Travel + Leisure India: How has travelling solo changed your approach towards life?
Amanda Sodhi: It is empowering to be able to make a travel plan and follow through with it without having to wait for someone else or coordinating with another person. Travelling solo teaches you how strong you are when you navigate tricky situations that come up in a new place. Travelling solo has also taught me to be a bit more minimalistic in the way I live. It has opened my mind to new perspectives. Most importantly, it has exposed me to the stories of so many people.
Travel + Leisure India: What are the challenges you’ve faced living out of a suitcase?
Amanda Sodhi: Packing for different weather conditions and terrain was challenging. I’ve also learned to style the same clothes in multiple ways so I don’t get bored with my outfits. Since I’m a bookworm, not being able to hoard a lot of books was a pain point. One thing I didn’t want to compromise on was carrying a few trinkets—my favourite mugs, fairy lights, a small Hugsy, a candle lantern and a notebook—that would help me personalise my room each month so I could settle in and feel like it was my living space.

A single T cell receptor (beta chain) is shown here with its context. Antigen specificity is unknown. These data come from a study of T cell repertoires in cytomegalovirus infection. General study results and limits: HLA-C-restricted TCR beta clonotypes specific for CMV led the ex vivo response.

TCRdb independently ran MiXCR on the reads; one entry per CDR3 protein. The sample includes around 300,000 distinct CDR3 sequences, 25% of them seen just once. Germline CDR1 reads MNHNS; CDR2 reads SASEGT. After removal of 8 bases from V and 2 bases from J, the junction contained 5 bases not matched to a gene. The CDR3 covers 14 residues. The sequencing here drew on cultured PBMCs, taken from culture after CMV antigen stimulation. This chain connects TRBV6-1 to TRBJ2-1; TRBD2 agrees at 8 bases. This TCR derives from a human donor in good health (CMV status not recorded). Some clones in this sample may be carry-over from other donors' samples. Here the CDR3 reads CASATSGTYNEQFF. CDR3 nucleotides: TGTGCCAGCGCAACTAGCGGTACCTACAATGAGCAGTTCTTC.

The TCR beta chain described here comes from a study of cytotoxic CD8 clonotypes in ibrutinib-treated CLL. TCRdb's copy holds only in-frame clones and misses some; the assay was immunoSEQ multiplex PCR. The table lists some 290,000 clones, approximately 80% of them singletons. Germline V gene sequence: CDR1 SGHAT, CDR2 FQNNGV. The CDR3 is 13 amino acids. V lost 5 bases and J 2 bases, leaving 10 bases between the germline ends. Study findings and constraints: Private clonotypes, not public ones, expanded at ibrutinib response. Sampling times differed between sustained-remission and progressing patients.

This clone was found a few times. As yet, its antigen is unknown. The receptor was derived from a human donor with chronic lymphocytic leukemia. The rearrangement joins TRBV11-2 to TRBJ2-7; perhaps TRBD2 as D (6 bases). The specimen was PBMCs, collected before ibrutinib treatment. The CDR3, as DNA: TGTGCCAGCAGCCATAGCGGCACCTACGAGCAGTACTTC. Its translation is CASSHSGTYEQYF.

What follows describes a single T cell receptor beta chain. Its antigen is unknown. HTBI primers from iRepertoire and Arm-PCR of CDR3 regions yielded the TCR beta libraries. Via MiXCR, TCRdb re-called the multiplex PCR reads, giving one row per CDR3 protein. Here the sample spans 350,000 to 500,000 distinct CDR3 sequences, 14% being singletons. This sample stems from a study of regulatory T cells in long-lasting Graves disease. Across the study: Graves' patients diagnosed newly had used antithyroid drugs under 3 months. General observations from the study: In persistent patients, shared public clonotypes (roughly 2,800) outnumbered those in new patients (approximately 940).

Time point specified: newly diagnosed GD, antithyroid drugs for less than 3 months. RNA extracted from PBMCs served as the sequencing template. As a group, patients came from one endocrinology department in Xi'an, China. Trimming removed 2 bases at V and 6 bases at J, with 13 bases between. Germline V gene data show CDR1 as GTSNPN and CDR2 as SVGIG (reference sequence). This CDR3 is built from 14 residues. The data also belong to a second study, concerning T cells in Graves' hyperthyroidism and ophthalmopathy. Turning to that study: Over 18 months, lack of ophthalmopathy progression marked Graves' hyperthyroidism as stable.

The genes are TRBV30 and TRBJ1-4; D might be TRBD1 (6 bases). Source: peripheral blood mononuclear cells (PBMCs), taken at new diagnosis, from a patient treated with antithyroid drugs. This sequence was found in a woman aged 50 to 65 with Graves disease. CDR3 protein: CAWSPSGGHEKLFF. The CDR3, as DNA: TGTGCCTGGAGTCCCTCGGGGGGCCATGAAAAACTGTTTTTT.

Travel + Leisure India: Out of all the places you have visited, which place made you feel the closest to home? What makes it special?
Amanda Sodhi: Sadly, no place felt like home. I’ve realised home isn’t just a place, it’s people. I was estranged from my family, and only very recently reconnected with my mom, with whom the equation is still a work-in-progress. When you don’t have strong family ties, it is challenging to view any place as home. It’s hard to really find a “chosen family” in your 30s.
However, that said, I quite loved the vibe of both Hyderabad and Srinagar, which is why I plan on dividing my time between both cities in 2022. While Hyderabad has all the comforts of a tier-one city, it also has a slow pace that allows for leisurely interaction and conversations to unfold at an unhurried pace, similar to Kolkata.
As for Kashmir, it isn’t a place. It’s an emotion, a paradox, and poetry in motion. There’s a strange sense of sukoon [peace] I get when I’m there, despite the challenges.